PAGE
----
The DOJ IG report makes it pretty clear what the FBI’s ‘priorities’ were in 2016

The DOJ IG report makes it pretty clear what the FBI’s ‘priorities’ were in 2016

There will be a whole lot more to say about the Justice Department Inspector General’s (IG’s) 500-page report on how the FBI handled the Hillary Clinton emails investigation.  Tonight I will focus on just one point.

The point crystallizes in a passage that starts on page 328 of the report.  Immediately preceding this passage, the IG discusses reasons offered by FBI headquarters personnel for the delay in processing the Anthony Weiner laptop for evidence related to the Clinton emails “matter.”

FBI officials had been aware of the laptop’s potential significance since around 28 September 2016, at the latest, but it took until the end of October for the Bureau to decide to reopen the Clinton matter because of the laptop.  Announcing that they were reopening the case, only days before the November election, couldn’t help looking political, and having potential political consequences.

One of the chief reasons offered by FBI officials for this timeline was that the Russia-Trump investigation took priority.  If you’re looking for reasons to excuse the FBI for its behavior, that might sound superficially plausible.

But the IG report doesn’t just leave it there.  In the passage starting on page 328, it goes on to make – in mild, precise language – a very telling point.  The FBI is a big organization, and there were plenty of options for processing both cases with adequate attention and manpower for each one.  Yet the FBI didn’t do that.

As a reminder, the FBI could have assigned a field office to do much of the work on either case – something that a number of former FBI officials have pointed out is more typical anyway.

But the IG also notes that the headquarters staff seemed to get plenty of work done on the Clinton emails case when it needed to, in spite of the Russia-investigation workload.

The IG’s conclusion is that the excuses for inaction on the Weiner laptop were “unpersuasive.”

Of course, the point that Peter Strzok’s motives could not be deemed “free from bias” is getting all the oxygen in the infosphere right now.  But I see a more important point, and it’s implied – but not directly indicated – by the staffing decision the report alludes to briefly in the main text.  Here’s a more expansive discussion of that topic in footnote 181 at the bottom of page 328.

The important point is not what the footnote does say, but what it doesn’t.  It doesn’t say that it’s surprising from every professional standpoint – and not just from the appearance of potential bias by specific agents – for the same small team of headquarters personnel to be assigned exclusively to work these very large, very high-profile cases.

The IG’s charter wasn’t to question that decision about case assignment and staffing.  So it didn’t, or at least not in the main text.  The IG’s charter was to look for potential bias in the execution of procedure, so that’s what it commented on.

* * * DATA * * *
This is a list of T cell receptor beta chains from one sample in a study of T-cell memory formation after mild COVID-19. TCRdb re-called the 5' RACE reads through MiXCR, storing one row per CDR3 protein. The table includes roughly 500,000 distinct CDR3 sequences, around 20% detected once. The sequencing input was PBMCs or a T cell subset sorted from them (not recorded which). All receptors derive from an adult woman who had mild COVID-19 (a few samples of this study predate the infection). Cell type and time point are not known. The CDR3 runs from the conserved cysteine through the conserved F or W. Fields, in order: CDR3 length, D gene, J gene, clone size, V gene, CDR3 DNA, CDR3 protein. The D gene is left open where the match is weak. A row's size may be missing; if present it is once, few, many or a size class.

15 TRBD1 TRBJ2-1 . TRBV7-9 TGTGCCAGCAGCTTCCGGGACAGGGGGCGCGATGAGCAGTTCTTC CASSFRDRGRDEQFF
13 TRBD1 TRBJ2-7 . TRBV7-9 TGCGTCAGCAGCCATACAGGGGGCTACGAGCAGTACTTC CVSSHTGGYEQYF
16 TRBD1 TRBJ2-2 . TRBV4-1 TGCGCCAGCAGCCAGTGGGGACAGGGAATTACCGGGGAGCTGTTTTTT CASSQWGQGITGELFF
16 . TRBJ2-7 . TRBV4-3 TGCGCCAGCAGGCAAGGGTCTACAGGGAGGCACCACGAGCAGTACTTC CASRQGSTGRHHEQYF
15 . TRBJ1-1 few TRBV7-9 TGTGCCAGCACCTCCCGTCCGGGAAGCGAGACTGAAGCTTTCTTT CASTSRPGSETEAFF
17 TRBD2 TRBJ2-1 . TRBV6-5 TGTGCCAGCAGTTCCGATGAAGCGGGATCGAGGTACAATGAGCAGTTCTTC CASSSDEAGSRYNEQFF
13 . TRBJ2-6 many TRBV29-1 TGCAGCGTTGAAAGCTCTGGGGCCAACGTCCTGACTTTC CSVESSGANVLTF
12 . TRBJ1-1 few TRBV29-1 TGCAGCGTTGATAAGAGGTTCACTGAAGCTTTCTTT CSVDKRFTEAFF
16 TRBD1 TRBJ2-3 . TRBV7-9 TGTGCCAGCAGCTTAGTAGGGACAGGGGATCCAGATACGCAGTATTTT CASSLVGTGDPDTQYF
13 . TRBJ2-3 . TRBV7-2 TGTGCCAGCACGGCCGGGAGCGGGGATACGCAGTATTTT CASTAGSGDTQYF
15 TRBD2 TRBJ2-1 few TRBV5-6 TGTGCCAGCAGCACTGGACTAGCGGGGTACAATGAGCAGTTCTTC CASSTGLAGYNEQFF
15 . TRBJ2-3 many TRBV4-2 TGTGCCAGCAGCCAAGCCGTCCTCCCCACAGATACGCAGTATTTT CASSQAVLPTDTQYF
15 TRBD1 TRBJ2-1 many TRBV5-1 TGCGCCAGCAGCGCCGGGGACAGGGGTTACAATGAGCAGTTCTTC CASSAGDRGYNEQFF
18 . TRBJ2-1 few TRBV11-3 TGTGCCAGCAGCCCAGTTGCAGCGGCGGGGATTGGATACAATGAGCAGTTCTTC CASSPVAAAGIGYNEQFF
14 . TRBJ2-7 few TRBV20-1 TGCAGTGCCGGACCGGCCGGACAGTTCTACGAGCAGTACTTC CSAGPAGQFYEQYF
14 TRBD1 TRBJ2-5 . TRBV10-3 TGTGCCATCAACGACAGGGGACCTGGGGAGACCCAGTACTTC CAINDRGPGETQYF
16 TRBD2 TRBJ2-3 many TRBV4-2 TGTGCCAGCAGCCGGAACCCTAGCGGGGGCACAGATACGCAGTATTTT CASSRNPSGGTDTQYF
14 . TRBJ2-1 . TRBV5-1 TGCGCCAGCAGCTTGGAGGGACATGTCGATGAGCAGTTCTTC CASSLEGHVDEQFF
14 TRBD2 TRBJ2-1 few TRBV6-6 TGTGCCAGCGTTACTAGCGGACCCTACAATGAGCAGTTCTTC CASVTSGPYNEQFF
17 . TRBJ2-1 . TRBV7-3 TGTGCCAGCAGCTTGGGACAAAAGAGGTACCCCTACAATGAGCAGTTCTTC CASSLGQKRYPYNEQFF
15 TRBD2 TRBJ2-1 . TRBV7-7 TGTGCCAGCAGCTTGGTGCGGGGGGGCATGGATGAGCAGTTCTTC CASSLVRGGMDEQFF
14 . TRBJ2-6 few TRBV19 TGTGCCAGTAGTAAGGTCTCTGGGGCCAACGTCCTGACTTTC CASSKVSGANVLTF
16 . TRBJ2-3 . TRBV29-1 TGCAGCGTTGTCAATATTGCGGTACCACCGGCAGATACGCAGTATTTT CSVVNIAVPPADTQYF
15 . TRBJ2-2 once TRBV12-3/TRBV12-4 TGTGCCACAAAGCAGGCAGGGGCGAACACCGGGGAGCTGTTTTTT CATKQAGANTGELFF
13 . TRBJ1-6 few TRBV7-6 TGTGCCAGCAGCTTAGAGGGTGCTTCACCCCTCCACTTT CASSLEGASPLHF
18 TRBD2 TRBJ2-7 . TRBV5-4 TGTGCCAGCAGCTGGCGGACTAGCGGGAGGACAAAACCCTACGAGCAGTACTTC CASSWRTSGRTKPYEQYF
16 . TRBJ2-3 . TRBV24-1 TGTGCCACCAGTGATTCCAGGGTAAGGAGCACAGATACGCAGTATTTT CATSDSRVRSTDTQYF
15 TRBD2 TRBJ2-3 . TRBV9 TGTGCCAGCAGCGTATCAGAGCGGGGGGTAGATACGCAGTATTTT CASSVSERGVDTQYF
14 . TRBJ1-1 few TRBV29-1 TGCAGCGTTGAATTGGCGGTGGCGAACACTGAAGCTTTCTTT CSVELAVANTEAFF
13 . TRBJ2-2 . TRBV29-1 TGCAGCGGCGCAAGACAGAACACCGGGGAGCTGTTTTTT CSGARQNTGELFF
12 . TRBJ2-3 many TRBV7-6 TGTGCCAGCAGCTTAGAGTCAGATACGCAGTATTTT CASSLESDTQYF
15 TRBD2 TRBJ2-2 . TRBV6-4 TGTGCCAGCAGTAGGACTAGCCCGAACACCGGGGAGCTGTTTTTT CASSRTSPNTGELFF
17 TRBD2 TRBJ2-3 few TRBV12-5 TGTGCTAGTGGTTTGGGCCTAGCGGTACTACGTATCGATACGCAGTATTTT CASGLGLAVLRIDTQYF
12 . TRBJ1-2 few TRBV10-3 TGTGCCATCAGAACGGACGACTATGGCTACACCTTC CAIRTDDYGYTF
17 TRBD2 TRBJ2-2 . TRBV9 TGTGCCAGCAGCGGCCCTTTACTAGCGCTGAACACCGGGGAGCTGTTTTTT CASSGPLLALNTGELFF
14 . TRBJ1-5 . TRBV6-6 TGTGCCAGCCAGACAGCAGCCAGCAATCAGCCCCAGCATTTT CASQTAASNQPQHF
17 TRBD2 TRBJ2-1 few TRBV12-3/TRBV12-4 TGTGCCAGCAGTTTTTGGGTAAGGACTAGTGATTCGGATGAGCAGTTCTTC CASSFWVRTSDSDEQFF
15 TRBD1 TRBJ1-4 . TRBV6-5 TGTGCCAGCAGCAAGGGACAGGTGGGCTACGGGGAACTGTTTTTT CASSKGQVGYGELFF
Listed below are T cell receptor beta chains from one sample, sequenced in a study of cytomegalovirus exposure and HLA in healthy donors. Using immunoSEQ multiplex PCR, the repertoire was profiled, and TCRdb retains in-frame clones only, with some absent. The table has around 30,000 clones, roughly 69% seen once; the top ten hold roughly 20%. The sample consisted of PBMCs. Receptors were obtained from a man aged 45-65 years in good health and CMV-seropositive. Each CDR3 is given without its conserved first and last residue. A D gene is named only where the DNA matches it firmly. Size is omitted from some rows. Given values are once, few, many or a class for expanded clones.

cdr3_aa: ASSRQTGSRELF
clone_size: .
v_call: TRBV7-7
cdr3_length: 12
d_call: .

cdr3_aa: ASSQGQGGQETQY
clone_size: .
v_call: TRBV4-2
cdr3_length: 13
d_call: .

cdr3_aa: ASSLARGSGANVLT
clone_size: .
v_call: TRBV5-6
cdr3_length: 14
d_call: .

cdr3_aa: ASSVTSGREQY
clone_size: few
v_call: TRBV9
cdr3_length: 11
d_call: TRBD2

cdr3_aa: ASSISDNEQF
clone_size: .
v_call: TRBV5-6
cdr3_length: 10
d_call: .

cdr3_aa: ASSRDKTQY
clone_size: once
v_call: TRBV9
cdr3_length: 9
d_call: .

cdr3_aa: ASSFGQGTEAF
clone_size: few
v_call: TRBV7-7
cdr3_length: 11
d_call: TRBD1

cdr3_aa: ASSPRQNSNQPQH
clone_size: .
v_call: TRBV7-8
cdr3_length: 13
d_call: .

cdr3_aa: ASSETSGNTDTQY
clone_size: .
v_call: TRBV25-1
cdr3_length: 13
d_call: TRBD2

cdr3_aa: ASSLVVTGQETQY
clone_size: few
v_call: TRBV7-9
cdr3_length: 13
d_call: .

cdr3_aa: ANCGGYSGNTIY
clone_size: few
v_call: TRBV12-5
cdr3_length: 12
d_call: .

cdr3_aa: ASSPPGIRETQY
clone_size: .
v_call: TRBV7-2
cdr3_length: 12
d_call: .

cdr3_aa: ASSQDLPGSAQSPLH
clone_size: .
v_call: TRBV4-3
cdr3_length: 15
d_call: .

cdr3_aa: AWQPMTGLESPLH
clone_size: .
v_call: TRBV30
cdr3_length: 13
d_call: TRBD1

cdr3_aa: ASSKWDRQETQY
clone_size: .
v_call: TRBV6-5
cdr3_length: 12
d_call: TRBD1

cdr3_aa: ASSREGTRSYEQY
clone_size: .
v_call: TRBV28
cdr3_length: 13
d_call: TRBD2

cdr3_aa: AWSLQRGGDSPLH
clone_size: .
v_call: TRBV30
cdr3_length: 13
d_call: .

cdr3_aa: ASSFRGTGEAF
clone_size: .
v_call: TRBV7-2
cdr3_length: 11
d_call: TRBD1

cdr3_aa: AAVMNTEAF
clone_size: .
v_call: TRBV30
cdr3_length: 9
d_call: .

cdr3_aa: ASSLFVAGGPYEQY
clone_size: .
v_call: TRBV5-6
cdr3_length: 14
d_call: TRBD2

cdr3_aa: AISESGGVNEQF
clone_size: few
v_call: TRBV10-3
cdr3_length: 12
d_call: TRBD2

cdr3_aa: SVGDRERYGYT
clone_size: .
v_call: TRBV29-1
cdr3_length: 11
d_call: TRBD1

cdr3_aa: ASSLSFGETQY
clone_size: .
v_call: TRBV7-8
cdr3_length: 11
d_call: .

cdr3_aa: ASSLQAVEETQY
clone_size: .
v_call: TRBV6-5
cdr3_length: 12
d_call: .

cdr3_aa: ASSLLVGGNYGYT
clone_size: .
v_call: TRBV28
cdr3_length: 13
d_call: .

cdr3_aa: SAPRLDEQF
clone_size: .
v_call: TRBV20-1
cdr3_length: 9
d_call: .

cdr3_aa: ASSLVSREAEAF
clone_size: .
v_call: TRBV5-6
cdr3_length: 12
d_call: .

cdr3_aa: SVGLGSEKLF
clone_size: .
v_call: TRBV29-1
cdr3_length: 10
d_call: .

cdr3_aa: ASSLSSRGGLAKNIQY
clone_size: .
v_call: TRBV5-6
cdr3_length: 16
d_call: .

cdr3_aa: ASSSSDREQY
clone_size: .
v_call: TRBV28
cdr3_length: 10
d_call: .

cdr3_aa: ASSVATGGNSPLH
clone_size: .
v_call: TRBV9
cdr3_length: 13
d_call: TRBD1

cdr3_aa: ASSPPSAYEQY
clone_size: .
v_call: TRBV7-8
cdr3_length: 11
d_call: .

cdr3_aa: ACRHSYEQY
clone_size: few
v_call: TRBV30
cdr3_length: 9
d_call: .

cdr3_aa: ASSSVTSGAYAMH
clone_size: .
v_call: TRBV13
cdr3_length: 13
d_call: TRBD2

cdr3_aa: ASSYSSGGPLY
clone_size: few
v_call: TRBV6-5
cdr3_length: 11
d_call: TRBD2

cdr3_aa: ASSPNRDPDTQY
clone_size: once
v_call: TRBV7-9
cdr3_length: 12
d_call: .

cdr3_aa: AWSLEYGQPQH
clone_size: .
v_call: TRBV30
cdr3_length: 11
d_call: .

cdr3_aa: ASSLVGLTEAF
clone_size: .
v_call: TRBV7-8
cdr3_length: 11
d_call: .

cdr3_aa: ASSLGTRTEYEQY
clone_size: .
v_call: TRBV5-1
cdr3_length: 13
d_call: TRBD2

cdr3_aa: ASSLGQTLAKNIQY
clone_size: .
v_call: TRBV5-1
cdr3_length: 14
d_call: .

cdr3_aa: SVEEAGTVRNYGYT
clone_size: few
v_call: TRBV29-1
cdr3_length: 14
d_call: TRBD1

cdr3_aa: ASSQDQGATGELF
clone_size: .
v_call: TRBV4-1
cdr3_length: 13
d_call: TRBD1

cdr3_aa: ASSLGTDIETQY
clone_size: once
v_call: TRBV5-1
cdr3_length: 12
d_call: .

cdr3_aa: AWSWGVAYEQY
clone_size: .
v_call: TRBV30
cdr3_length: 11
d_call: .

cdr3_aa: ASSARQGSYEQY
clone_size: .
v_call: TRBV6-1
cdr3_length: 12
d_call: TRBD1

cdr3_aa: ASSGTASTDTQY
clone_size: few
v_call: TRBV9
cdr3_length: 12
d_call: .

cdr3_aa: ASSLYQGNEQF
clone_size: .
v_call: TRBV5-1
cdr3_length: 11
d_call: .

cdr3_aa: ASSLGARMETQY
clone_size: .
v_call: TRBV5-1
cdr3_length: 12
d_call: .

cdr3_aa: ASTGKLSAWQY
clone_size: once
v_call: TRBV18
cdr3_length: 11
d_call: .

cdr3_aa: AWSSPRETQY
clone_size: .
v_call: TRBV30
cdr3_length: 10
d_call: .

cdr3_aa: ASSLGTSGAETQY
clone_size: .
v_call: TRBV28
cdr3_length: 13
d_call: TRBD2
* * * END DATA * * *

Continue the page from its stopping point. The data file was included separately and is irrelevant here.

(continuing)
But the real story here, in my view, is the bigger picture point that both of the cases – Clinton’s emails and the Russia investigation – were being very tightly controlled by the same small group of individuals.

That’s a big tell.  It’s a tell that the priority driving everything was political.  Tight control of information and investigative discretion, by the same individuals, means politics.  It’s how you arrange things when you don’t want neutral, good-government priorities to accidentally kick in.

It almost certainly would have been no strain on capabilities or resources to run the Hillary investigation in New York, or to run the Russia investigation from the Washington Field Office (which has a long history of handling such cases).  From some routinely-considered standpoints, it would have been better.  The FBI and DOJ headquarters offices would have had more objectivity in a supervisory role (and certainly more credibility as witnesses afterward, if they weren’t policing themselves in the observance of their rules for things like receiving foreign human intelligence, and processing FISA requests).

But that’s not how the cases were handled.  They weren’t handled as if the priority was to reach good-faith conclusions and end up with actionable evidence, if such evidence existed.  They were handled as if the tools of law enforcement could, and probably would, have political impact — and as if that, itself, was the point.

Doing that was a choice, and the case assignment and staffing merely demonstrate that it was a choice made in advance.  Forget Strzok and Page.  In terms of the FBI’s major muscle movements — its most basic procedural decisions — the question of whether it was acting from political motives in 2016 is settled at this point.

The next questions are how high up that started, who else in government was involved, and most importantly, what the real end-game was.  Because it obviously wasn’t using the tools of law enforcement to pursue evidence and procure a rule-of-law outcome.

No, the end-game was something else.  Answer any one of those three questions sufficiently, and it’s a good bet the rest will fall into place.

J.E. Dyer

J.E. Dyer

J.E. Dyer is a retired Naval Intelligence officer who lives in Southern California, blogging as The Optimistic Conservative for domestic tranquility and world peace. Her articles have appeared at Hot Air, Commentary’s Contentions, Patheos, The Daily Caller, The Jewish Press, and The Weekly Standard.


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